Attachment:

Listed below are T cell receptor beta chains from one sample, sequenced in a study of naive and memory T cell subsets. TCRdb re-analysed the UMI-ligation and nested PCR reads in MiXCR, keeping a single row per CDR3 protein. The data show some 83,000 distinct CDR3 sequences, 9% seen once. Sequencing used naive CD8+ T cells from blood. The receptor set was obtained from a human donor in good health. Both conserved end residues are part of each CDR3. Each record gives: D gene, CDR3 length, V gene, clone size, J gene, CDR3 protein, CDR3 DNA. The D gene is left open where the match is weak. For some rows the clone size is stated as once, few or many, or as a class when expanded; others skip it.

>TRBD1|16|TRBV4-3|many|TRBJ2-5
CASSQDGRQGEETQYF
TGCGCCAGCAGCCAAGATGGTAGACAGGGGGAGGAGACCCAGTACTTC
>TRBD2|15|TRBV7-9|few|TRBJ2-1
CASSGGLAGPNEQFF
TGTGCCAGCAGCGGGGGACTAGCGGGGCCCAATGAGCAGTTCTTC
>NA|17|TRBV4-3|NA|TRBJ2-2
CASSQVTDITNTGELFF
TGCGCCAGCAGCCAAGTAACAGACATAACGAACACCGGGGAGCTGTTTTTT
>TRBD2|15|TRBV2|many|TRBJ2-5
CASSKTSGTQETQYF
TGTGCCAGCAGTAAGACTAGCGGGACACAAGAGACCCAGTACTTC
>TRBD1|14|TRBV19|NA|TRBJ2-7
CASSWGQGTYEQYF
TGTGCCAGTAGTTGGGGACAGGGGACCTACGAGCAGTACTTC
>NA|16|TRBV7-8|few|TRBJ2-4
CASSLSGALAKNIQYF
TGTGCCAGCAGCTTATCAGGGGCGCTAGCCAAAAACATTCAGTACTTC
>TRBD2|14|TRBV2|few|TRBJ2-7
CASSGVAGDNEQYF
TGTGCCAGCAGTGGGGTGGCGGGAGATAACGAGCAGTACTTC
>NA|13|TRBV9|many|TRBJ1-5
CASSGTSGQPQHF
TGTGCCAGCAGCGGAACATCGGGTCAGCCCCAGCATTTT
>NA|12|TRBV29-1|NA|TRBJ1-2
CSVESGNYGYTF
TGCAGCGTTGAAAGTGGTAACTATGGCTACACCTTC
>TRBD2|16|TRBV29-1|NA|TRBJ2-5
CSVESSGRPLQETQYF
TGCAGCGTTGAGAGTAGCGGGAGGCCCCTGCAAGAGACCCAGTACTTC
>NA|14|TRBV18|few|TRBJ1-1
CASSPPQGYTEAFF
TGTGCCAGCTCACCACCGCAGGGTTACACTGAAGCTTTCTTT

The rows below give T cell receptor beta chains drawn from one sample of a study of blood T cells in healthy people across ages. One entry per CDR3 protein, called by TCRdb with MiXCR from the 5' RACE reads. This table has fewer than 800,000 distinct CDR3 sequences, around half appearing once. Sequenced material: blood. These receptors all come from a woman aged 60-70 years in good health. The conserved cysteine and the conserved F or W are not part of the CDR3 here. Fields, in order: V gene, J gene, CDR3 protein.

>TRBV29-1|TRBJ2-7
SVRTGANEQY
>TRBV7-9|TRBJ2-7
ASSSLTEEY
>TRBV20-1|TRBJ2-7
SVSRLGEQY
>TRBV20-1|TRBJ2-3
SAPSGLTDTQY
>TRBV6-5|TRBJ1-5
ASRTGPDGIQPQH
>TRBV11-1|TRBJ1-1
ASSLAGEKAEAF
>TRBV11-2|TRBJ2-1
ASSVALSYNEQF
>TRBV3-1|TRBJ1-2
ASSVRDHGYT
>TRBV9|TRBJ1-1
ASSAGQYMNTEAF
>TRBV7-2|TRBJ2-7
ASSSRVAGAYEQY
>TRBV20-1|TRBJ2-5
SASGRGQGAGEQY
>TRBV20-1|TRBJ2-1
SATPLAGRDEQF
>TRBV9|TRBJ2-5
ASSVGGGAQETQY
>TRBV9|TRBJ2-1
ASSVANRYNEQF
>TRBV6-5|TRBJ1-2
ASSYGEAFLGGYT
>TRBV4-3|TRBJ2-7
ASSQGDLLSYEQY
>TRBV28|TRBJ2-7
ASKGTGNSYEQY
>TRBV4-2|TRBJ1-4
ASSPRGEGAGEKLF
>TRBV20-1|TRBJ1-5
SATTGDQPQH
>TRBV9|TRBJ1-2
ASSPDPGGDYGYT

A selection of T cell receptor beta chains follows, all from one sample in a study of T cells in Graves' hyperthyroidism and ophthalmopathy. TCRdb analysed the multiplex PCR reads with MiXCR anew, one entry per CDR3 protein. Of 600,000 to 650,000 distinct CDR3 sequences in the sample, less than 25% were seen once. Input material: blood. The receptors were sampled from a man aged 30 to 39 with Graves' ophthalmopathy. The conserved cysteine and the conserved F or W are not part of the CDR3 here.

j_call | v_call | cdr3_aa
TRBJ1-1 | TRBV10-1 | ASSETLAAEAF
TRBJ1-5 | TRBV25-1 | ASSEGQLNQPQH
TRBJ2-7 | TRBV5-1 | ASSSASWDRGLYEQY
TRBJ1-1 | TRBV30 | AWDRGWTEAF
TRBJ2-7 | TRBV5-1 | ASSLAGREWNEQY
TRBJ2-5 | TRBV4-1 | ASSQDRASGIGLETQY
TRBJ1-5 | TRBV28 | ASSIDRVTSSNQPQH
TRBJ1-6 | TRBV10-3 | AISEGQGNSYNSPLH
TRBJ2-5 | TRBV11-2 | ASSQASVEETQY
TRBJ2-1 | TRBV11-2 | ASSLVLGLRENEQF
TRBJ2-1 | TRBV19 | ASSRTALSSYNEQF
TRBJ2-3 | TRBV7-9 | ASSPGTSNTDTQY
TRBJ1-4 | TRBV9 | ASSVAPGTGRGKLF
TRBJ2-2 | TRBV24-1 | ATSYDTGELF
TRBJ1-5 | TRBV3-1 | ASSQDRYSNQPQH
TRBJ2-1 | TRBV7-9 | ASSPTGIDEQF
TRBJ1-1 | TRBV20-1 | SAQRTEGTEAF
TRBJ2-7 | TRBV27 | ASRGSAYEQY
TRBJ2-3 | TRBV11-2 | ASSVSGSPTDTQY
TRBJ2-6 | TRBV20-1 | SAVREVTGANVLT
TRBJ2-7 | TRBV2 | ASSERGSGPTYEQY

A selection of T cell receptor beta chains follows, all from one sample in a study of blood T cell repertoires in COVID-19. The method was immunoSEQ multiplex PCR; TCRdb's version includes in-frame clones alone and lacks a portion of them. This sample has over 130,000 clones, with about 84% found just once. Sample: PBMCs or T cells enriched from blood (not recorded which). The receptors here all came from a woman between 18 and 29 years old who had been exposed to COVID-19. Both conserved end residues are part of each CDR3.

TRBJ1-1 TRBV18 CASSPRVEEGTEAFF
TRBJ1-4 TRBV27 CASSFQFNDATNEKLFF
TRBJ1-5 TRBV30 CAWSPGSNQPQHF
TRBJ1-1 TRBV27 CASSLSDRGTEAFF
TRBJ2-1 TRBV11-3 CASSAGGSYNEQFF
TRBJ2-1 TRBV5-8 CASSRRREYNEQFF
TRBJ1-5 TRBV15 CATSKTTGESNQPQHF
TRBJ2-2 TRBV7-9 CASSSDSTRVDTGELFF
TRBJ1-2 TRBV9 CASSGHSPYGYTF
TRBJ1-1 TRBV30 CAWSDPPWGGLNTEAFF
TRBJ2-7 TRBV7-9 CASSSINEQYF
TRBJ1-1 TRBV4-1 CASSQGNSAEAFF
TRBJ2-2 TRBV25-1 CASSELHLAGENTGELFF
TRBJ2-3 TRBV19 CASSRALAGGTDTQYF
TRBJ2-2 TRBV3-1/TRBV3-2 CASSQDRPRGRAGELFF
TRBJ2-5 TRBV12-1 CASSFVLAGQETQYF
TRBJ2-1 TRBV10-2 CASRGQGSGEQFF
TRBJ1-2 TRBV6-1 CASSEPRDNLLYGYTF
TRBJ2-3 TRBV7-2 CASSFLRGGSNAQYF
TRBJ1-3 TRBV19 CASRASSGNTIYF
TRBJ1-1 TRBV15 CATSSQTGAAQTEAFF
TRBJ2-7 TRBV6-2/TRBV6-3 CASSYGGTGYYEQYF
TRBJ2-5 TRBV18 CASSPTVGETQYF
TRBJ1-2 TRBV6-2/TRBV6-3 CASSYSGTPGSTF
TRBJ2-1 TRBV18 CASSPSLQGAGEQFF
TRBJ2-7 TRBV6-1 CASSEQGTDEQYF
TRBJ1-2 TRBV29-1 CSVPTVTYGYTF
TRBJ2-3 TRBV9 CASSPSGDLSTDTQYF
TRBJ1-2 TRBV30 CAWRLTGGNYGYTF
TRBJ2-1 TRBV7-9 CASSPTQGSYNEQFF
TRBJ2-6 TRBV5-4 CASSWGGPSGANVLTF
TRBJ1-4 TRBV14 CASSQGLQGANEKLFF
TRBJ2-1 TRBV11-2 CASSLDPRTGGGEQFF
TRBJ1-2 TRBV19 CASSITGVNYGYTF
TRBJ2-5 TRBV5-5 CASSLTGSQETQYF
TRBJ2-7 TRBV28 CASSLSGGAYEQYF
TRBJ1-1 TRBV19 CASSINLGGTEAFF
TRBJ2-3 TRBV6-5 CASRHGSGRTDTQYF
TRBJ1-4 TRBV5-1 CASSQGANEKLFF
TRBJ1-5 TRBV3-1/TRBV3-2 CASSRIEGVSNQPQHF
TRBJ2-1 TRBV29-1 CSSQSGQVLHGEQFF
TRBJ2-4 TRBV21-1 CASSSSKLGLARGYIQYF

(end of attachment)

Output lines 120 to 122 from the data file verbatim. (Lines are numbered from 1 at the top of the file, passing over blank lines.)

TRBJ1-1 TRBV15 CATSSQTGAAQTEAFF
TRBJ2-7 TRBV6-2/TRBV6-3 CASSYGGTGYYEQYF
TRBJ2-5 TRBV18 CASSPTVGETQYF